Petaling Jaya. 30 April 2020- The government should take more steps to promote gender equality and change employment practices after the movement control order (MCO) period, says the Women’s Aid Organisation (WAO). Labour Day should be seen as an opportune moment to reflect on the different working realities for men and women in the country, said the non-government organisation (NGO).
“Care labour, especially informal care work, has traditionally been undervalued as a fundamental service for the productive economy. “It is high time that the government, alongside the wider society, revalues and redistributes care labour that’s disproportionately carried out by women in Malaysia,” said WAO in a statement.
WAO wants the government to look into the issue of unpaid care work as the current stimulus package makes no provision for these groups. “To redress this, we call for more provision for care grants and cash transfers, specifically to caregivers, in subsequent Prihatin stimulus packages,” said WAO.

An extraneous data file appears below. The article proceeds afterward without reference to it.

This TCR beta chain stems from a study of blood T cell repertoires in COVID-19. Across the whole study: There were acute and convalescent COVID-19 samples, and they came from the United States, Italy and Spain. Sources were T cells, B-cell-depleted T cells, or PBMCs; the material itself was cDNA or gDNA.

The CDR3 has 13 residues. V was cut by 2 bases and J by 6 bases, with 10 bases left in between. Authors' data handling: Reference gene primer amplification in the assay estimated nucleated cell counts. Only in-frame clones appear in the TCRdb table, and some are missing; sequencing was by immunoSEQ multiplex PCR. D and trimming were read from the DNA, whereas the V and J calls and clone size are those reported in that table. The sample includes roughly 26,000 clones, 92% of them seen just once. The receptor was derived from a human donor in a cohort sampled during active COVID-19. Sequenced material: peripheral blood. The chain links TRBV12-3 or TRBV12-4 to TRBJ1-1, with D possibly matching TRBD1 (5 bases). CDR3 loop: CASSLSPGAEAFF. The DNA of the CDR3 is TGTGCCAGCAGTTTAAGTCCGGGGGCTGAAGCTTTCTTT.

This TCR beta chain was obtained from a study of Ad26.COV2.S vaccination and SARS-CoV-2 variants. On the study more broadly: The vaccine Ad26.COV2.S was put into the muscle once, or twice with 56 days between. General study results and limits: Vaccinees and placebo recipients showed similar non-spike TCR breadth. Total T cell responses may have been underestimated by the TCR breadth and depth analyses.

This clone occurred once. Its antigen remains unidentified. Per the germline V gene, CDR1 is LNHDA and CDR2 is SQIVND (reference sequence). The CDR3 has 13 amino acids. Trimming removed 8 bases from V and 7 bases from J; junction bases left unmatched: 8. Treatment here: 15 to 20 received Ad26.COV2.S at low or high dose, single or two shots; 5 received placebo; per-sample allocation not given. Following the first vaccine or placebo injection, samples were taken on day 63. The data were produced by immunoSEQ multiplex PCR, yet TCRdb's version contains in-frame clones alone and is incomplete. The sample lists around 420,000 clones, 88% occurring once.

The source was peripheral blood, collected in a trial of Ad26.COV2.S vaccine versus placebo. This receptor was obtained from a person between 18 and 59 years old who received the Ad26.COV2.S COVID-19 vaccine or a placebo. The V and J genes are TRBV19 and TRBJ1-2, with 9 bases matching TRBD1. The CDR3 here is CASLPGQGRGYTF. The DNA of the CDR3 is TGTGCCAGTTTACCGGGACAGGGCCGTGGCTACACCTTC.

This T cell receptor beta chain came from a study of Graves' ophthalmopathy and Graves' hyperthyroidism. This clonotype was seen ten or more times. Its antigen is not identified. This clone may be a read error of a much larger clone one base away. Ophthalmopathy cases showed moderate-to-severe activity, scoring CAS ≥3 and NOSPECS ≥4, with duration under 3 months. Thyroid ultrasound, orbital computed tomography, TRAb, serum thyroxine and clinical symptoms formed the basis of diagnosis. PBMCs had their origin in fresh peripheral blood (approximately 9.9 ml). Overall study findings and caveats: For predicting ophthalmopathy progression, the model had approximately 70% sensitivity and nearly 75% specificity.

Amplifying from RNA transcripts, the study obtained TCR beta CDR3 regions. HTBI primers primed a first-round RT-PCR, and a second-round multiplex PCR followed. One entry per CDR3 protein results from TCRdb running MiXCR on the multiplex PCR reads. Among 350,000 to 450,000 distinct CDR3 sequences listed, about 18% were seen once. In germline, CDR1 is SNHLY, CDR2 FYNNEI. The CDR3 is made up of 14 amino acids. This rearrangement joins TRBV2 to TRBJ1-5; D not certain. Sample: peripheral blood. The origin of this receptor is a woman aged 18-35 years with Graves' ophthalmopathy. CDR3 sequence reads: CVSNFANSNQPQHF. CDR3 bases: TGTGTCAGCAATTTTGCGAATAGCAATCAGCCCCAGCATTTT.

Citing a survey conducted by TalentCorp in 2018, the group said the implementation of actual flexible work arrangements had fallen short. “Only 48% of Malaysian firms offer the option of ‘flexi hours’, only 34% offer the possibility of leaving early from work and, dismally, only 16% offer a work-from-home choice.
“This is in stark contrast to the 60% of European workers who can easily take one or two hours off each working day to attend to personal matters,” said WAO. “In 2019, there were some proposals to ensure this right for workers through amendments to the Employment Act.
While working towards these legislative amendments, the government should play an active role in shaping social dialogue between firms and employees in regulating work hours as a short-term, immediate measure during the crisis,” it said. The NGO also called for more family-friendly facilities and benefits that could improve a working parent’s ability to balance work and family commitment.
The government should also step up support for early childhood care and education (ECCE) providers after the resumption of normal operations in the post-MCO period, it said. “A viable EEC sector is essential for a strong post-Covid-19 recovery, as robust employment growth after the economic crisis is possible only if the working-age population is not saddled with unpaid care duties,” it added.